Why Equine Hoof Care is Essential

Pavilion Horseshoer trimming a horse in MI

There is nothing that affects the health and comfort of your horse more than proper horseshoeing. Some people will go with the cheapest guy in town to save some money. When in reality it can end up costing them a lot more due to lameness and poor performance. The balance, symmetry and appearance of a healthy foot is not worth compromising over a few dollars. A skilled farrier is trained to detect lameness, treat wounds, lacerations, abrasions, or cracks in hoof wall, and determine the cause of foot tenderness a horse may have. Some horse also have a tendency to develop hoof diseases and conditions such as navicular disease, white line disease, and laminitis. With regular visits, these conditions may be detected and treated much earlier.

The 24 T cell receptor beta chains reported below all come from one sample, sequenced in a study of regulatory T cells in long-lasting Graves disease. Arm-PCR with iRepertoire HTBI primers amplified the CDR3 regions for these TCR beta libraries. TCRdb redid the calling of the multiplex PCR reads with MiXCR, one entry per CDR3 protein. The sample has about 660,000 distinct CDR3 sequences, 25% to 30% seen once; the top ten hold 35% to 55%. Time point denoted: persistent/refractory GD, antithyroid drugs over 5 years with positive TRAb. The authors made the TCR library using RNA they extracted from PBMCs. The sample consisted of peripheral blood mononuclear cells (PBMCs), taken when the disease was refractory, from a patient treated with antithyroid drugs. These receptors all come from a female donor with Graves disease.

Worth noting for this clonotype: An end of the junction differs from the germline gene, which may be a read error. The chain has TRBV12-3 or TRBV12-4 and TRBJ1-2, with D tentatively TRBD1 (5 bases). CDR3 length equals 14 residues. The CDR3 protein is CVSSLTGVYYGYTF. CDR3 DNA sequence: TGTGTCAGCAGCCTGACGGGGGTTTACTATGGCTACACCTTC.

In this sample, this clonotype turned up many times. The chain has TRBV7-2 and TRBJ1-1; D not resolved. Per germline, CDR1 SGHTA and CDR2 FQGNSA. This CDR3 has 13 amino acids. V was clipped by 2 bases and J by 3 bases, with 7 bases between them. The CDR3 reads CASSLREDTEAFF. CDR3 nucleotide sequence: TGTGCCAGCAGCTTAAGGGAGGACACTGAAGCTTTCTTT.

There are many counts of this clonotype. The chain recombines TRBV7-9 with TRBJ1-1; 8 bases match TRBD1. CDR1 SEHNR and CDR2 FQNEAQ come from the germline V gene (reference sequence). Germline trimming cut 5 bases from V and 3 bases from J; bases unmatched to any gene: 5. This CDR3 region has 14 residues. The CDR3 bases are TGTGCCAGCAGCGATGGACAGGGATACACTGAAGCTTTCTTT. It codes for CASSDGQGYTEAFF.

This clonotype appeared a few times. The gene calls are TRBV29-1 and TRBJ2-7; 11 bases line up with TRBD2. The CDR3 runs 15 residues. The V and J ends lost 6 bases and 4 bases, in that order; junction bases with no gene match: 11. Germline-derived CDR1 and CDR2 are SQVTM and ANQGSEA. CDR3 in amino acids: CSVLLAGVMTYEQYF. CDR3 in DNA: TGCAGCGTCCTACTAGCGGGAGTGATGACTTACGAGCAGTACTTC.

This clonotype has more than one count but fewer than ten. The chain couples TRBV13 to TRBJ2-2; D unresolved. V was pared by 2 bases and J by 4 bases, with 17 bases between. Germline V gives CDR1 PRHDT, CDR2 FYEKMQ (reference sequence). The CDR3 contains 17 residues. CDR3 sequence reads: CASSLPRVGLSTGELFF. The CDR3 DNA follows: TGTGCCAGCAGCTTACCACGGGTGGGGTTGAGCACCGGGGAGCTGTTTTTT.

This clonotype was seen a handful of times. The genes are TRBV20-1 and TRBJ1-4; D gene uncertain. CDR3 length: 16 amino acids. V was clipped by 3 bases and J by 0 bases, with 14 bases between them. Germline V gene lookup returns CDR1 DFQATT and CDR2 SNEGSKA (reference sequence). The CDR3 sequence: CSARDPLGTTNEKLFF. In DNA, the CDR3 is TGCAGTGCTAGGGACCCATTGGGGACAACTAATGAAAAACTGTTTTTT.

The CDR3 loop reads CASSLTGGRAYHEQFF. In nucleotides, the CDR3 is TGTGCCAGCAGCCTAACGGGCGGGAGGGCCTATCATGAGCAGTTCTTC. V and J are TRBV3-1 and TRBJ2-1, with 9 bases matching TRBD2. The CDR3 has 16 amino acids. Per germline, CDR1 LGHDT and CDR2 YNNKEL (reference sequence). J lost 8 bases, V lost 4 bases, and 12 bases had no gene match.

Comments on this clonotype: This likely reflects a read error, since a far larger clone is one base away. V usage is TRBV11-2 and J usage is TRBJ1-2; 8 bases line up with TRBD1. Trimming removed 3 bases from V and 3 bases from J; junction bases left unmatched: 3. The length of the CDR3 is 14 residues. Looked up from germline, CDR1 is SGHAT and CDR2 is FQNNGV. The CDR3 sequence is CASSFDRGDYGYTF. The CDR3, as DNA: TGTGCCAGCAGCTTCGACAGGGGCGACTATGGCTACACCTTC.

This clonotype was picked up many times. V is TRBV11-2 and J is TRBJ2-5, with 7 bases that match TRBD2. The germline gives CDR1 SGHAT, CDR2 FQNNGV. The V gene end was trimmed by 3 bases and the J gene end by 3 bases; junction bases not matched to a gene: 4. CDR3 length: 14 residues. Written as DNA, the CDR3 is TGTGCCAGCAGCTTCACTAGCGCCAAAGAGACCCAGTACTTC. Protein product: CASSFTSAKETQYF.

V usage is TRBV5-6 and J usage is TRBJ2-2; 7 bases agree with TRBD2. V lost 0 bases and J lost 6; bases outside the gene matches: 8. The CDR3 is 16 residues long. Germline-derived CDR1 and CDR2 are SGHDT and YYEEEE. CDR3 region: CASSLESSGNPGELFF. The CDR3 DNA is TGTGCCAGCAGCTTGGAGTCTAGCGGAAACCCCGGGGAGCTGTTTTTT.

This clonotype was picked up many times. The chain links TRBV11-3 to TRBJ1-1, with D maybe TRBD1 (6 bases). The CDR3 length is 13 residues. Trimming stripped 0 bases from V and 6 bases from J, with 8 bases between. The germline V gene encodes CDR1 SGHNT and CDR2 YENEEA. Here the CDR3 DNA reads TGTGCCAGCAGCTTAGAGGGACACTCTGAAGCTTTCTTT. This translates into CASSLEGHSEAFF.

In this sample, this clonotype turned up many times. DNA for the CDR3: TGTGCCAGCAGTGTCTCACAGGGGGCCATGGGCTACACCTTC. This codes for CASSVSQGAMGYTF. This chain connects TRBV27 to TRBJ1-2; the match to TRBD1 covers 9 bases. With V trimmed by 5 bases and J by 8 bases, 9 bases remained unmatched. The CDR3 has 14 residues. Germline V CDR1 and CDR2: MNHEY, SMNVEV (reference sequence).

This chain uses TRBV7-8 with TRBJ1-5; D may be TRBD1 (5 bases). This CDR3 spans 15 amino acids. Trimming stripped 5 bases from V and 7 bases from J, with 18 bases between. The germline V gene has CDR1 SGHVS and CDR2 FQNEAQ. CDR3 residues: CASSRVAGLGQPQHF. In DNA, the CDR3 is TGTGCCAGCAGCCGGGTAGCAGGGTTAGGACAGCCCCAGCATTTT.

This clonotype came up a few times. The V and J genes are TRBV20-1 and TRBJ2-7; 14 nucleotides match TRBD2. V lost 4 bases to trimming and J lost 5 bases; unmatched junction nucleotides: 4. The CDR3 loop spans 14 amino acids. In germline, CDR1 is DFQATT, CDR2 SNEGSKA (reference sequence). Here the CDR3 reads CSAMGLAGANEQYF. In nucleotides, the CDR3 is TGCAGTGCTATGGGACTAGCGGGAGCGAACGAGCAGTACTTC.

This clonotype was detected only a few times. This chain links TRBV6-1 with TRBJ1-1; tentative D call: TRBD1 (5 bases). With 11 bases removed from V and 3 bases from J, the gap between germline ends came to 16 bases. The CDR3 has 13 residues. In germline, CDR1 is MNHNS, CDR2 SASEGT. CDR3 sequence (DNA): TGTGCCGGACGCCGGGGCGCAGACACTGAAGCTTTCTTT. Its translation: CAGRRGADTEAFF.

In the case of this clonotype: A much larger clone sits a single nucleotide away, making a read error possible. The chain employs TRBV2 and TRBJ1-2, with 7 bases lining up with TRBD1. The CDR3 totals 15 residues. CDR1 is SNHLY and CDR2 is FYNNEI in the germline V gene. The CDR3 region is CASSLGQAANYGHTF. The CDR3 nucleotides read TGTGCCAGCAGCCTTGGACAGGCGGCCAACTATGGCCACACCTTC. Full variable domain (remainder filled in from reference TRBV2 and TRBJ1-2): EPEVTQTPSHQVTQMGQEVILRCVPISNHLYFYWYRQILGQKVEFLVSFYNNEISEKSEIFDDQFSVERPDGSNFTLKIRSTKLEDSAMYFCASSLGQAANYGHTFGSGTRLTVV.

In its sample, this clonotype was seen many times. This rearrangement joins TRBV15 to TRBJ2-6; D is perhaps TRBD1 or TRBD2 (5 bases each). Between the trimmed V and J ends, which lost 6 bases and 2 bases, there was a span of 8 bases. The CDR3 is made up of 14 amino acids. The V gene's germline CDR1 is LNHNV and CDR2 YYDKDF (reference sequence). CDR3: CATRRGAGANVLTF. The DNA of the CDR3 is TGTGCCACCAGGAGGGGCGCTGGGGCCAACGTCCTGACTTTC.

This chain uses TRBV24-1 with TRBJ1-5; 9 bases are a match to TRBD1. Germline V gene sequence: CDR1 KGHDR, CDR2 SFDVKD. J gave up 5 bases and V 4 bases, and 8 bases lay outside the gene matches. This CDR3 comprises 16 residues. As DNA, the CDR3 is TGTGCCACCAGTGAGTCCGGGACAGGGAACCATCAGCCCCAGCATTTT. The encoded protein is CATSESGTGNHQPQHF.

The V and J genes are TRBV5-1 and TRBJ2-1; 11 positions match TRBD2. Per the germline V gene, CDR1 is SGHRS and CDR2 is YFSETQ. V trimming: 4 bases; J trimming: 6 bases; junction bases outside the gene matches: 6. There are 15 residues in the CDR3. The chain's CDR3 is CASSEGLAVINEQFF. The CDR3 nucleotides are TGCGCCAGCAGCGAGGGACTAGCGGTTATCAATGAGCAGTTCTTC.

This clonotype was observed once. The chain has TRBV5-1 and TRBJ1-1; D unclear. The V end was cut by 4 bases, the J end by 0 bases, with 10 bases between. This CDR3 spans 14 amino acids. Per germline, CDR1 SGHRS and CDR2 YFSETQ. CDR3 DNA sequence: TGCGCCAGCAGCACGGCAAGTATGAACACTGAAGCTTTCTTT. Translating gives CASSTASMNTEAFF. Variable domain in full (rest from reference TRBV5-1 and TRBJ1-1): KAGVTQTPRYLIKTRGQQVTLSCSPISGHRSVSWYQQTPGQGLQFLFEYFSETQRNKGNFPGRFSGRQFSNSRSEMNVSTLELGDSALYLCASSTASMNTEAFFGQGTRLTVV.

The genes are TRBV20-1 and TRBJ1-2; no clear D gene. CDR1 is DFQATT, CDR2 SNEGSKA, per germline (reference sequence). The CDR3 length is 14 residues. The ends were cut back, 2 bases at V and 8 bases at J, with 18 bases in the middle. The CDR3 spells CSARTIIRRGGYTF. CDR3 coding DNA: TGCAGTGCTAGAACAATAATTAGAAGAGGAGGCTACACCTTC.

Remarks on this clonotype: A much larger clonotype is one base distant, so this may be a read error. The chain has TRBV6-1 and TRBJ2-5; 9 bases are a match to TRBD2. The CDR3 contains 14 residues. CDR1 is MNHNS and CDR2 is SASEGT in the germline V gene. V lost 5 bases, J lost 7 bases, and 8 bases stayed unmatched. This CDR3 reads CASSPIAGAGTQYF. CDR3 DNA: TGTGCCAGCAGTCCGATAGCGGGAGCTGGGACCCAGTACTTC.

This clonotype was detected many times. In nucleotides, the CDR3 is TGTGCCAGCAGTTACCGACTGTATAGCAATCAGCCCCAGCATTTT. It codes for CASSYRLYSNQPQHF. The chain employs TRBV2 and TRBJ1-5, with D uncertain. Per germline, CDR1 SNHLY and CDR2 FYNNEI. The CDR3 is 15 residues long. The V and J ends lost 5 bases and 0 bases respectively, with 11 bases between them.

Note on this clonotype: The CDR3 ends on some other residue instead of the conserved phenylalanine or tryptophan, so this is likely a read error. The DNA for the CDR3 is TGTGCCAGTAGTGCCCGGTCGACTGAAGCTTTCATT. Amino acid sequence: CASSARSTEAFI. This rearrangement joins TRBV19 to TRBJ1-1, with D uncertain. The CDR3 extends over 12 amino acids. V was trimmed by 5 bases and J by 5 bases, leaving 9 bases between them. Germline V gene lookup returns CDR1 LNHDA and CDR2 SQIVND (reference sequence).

Why Are Shoes Needed on Horses?

These are the top three primary reasons why having a farrier shoe your horse is a good idea. Reason number one is to give better traction. When it comes to most MI performance horses they need more traction and shoes provides this for them. Gaining better traction can help to avoid accidents and prevent injuries to both the horse and the rider. Protecting the hoof is the second reason for shoeing. Extreme hoof wear can occur on some horses and it will cause soreness. Horses can become lame if the wear exceeds the growth of the foot. In cases like this it is recommended to have your horse shod. The third and last reason people shoe horses is for correction. As a horse gets older, they may require some type of specialty shoe or have other foot related needs. It could be due to an injury, or it could be due to bad conformation. In most situations your local Pavilion MI horseshoer can help correct problems like lameness and feet that are not bearing weight in the proper manner. More times than not, a horse who needs corrective work done is due to bad horseshoeing for and extended amount of time. It is very important to find a farrier who knows what they are doing and is educated.